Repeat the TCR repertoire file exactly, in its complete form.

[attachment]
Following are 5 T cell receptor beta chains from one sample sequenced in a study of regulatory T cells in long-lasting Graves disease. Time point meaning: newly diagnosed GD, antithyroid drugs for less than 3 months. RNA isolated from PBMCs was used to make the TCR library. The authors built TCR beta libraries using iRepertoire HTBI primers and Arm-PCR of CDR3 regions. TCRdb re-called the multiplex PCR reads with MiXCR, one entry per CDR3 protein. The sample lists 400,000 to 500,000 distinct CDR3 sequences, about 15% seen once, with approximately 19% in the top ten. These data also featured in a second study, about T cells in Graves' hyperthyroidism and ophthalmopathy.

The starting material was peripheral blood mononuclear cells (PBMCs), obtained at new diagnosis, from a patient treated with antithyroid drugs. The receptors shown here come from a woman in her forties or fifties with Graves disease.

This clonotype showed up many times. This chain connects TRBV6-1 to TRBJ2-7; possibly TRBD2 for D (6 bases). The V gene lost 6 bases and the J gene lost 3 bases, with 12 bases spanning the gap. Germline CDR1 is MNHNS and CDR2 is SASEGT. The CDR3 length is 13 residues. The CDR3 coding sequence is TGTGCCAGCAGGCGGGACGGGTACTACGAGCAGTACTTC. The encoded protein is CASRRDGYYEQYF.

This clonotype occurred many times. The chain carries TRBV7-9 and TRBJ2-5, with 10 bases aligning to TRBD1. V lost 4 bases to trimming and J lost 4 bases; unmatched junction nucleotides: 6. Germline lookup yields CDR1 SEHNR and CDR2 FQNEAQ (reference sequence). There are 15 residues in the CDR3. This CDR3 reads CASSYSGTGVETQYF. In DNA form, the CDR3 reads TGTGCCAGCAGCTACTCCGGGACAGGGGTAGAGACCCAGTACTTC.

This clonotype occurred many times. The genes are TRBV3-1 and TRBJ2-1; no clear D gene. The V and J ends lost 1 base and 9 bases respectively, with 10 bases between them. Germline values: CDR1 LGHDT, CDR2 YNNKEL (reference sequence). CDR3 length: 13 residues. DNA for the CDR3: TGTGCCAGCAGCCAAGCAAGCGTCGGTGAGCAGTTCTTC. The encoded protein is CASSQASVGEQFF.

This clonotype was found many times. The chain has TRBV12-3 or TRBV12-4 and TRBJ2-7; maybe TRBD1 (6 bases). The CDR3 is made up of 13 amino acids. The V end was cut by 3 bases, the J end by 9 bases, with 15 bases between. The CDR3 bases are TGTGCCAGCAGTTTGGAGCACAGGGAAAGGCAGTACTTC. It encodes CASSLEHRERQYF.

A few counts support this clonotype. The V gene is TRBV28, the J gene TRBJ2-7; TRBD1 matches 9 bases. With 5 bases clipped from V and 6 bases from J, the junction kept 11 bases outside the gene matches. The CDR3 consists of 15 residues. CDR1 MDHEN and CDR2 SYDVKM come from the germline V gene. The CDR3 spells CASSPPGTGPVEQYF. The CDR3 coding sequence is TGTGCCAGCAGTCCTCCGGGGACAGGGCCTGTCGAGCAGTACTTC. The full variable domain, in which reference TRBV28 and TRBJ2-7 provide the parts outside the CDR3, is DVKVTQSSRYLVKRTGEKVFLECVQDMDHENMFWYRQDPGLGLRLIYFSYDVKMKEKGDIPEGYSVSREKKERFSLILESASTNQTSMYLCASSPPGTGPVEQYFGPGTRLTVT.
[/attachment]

Following are 5 T cell receptor beta chains from one sample sequenced in a study of regulatory T cells in long-lasting Graves disease. Time point meaning: newly diagnosed GD, antithyroid drugs for less than 3 months. RNA isolated from PBMCs was used to make the TCR library. The authors built TCR beta libraries using iRepertoire HTBI primers and Arm-PCR of CDR3 regions. TCRdb re-called the multiplex PCR reads with MiXCR, one entry per CDR3 protein. The sample lists 400,000 to 500,000 distinct CDR3 sequences, about 15% seen once, with approximately 19% in the top ten. These data also featured in a second study, about T cells in Graves' hyperthyroidism and ophthalmopathy.

The starting material was peripheral blood mononuclear cells (PBMCs), obtained at new diagnosis, from a patient treated with antithyroid drugs. The receptors shown here come from a woman in her forties or fifties with Graves disease.

This clonotype showed up many times. This chain connects TRBV6-1 to TRBJ2-7; possibly TRBD2 for D (6 bases). The V gene lost 6 bases and the J gene lost 3 bases, with 12 bases spanning the gap. Germline CDR1 is MNHNS and CDR2 is SASEGT. The CDR3 length is 13 residues. The CDR3 coding sequence is TGTGCCAGCAGGCGGGACGGGTACTACGAGCAGTACTTC. The encoded protein is CASRRDGYYEQYF.

This clonotype occurred many times. The chain carries TRBV7-9 and TRBJ2-5, with 10 bases aligning to TRBD1. V lost 4 bases to trimming and J lost 4 bases; unmatched junction nucleotides: 6. Germline lookup yields CDR1 SEHNR and CDR2 FQNEAQ (reference sequence). There are 15 residues in the CDR3. This CDR3 reads CASSYSGTGVETQYF. In DNA form, the CDR3 reads TGTGCCAGCAGCTACTCCGGGACAGGGGTAGAGACCCAGTACTTC.

This clonotype occurred many times. The genes are TRBV3-1 and TRBJ2-1; no clear D gene. The V and J ends lost 1 base and 9 bases respectively, with 10 bases between them. Germline values: CDR1 LGHDT, CDR2 YNNKEL (reference sequence). CDR3 length: 13 residues. DNA for the CDR3: TGTGCCAGCAGCCAAGCAAGCGTCGGTGAGCAGTTCTTC. The encoded protein is CASSQASVGEQFF.

This clonotype was found many times. The chain has TRBV12-3 or TRBV12-4 and TRBJ2-7; maybe TRBD1 (6 bases). The CDR3 is made up of 13 amino acids. The V end was cut by 3 bases, the J end by 9 bases, with 15 bases between. The CDR3 bases are TGTGCCAGCAGTTTGGAGCACAGGGAAAGGCAGTACTTC. It encodes CASSLEHRERQYF.

A few counts support this clonotype. The V gene is TRBV28, the J gene TRBJ2-7; TRBD1 matches 9 bases. With 5 bases clipped from V and 6 bases from J, the junction kept 11 bases outside the gene matches. The CDR3 consists of 15 residues. CDR1 MDHEN and CDR2 SYDVKM come from the germline V gene. The CDR3 spells CASSPPGTGPVEQYF. The CDR3 coding sequence is TGTGCCAGCAGTCCTCCGGGGACAGGGCCTGTCGAGCAGTACTTC. The full variable domain, in which reference TRBV28 and TRBJ2-7 provide the parts outside the CDR3, is DVKVTQSSRYLVKRTGEKVFLECVQDMDHENMFWYRQDPGLGLRLIYFSYDVKMKEKGDIPEGYSVSREKKERFSLILESASTNQTSMYLCASSPPGTGPVEQYFGPGTRLTVT.